Truth About Iraqis


"Hi again,

I did not want to talk about the momentous events of these historical moments before extending greetings and well wishes, for these are macabre moments in the awesome presence of death. Life and optimism must precede doom and gloom. Every Iraqi is now in a high state of tension and spending a sleepless night holding his breath in anticipation of the news of the execution of Saddam Husein. As suspense is growing every moment with conflicting news about his whereabouts and about whether he has been handed over to the Iraqi authorities or not. [...] Anyway, I am too excited to talk more, and it is very late and I, like almost all Iraqis at this hour, cannot sleep and are all awaiting the awesome announcement at this eve of the Eid Al-Adha.

The Mesopotamian

I feeeeeeeel good…I knew that I would…

"RIP James Brown, and good riddance Saddam…

We are counting down the hours…and to anyone who knows about my pledge to quit smoking (…and smoke for one day of the year only, December 31st), let me tell you that I am going to light up a celebratory cigarette once I hear the news, and I refuse to be talked out of it."
Talisman Gate

Your Luck Has Fallen, Saddam Hussein

"I wasn't going to write about the imminent execution of Saddam Hussein, but then I looked through some photos I downloaded during the invasion in 2003, and the photos reveal how happy the Iraqis were after it was clear that Saddam's government had collapsed. Of course many innocent people were killed in the process, and I have many photos of dead and wounded Iraqis, but here I want to display a small collection of photos that I found interesting, to remind the world that yes, the Iraqis for the most part were happy when Saddam's regime was ended, they were happy when Saddam was captured, and they will be happy now to see him executed. My mother told me last night that they should have done this as soon as they captured him. Indeed, if he had been captured by Iraqis, Saddam could not have lasted more than a few hours. I was glad to see him given a trial, as imperfect as it was, but Iraqis like my mother believe that fewer Iraqis would have been murdered if he was killed immediately after capture.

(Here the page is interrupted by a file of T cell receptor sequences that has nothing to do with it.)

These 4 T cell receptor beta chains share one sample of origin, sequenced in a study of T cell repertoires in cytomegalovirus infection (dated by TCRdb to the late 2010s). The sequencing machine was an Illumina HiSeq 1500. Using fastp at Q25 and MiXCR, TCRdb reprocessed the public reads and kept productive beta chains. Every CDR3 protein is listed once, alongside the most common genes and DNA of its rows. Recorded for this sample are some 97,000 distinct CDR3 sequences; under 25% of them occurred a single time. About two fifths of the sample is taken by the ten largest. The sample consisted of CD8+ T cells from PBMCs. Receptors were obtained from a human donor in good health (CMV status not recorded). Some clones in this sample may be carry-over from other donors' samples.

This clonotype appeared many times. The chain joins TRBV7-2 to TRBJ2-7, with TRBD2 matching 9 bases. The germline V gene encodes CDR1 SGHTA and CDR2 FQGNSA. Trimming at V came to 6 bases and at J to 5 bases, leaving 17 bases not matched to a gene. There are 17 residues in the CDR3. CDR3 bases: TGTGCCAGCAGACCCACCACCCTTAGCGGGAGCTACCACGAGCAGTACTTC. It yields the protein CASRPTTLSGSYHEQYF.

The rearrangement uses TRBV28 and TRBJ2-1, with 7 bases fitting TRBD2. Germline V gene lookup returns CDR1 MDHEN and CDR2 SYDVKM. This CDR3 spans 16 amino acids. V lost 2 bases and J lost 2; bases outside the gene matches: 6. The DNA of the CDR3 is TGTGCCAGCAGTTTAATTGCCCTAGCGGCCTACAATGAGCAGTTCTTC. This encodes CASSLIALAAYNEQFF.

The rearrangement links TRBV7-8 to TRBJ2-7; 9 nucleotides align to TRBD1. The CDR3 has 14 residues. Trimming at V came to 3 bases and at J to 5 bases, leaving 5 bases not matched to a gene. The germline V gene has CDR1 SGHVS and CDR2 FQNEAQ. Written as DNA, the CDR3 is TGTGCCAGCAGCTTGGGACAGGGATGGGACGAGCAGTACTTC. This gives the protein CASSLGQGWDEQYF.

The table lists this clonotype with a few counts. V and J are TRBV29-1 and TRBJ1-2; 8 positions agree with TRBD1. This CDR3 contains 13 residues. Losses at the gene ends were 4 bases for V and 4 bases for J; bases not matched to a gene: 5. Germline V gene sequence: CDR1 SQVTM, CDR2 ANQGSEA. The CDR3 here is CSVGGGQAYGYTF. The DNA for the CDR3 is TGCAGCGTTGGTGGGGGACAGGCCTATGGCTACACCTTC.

As some Iraqis like to say, tah hadhek Abu Uday (your luck has fallen, Abu Uday)![...]Next I will post some pictures of Iraqis celebrating after the capture of Saddam Hussein."
Iraqi Mojo

Doc Kirbyfrom Op For

"Some of you may remember Dustin Kirby, a corpsman with 2d Battalion 8th Marine Regiment who was the subject of a New York Times article and my entry, Corpsman Up! Pt II. The following comment was left this morning:
Doc Kirby was severly wounded by a sniper on Christmas. Please pray for Dustin.
Please keep Dustin in your thoughts and prayers.

Best wishes for a speedy and complete recovery, Doc."
Damn that's two this week.

"Saddam will go to the gallows with his head held high."

"Want to hear an unlikely take on the impending execution of Saddam Hussein? No problem. It says right here that Saddam "will go to the gallows with his head held high, because he built a strong united Iraq without sectarianism. He was considered as a strategic regional power. And as he goes to the gallows, those who imprisoned him will stand with their heads bent with shame and embarrassment because they cannot hide their own crimes against the country and its people."

Says who? An unrepentant Iraqi Baathist? Saddam's uncle? No. It's Abdel Bari Atwan, the Palestinian journalist who writes for the London-based Arabic-language newspaper, Al Quds Al Arabi. Atwan and Al Quds have come up on this blog before. In November, I noted that Atwan's new book about Al Qaeda had been celebrated in the pages of The Washington Post by intelligence analyst Michael Scheuer. Scheuer thought that Atwan's take on terror was just "excellent," and called Atwan's paper "the best Arabic-language daily newspaper.""
I just looked and I'm all out of buttered popcorn...I'll have to settle for plain.

Official: Saddam to Be Executed Tonight

The official witnesses to Saddam Hussein's impending execution gathered Friday in Baghdad's fortified Green Zone in final preparation for his hanging, as state television broadcast footage of his regime's atrocities.

The Iraqi government readied all the necessary documents, including a "red card" _ an execution order introduced during Saddam's dictatorship. As the hour of his death approached, Saddam received two of his half brothers in his cell on Thursday and was said to have given them his personal belongings and a copy of his will.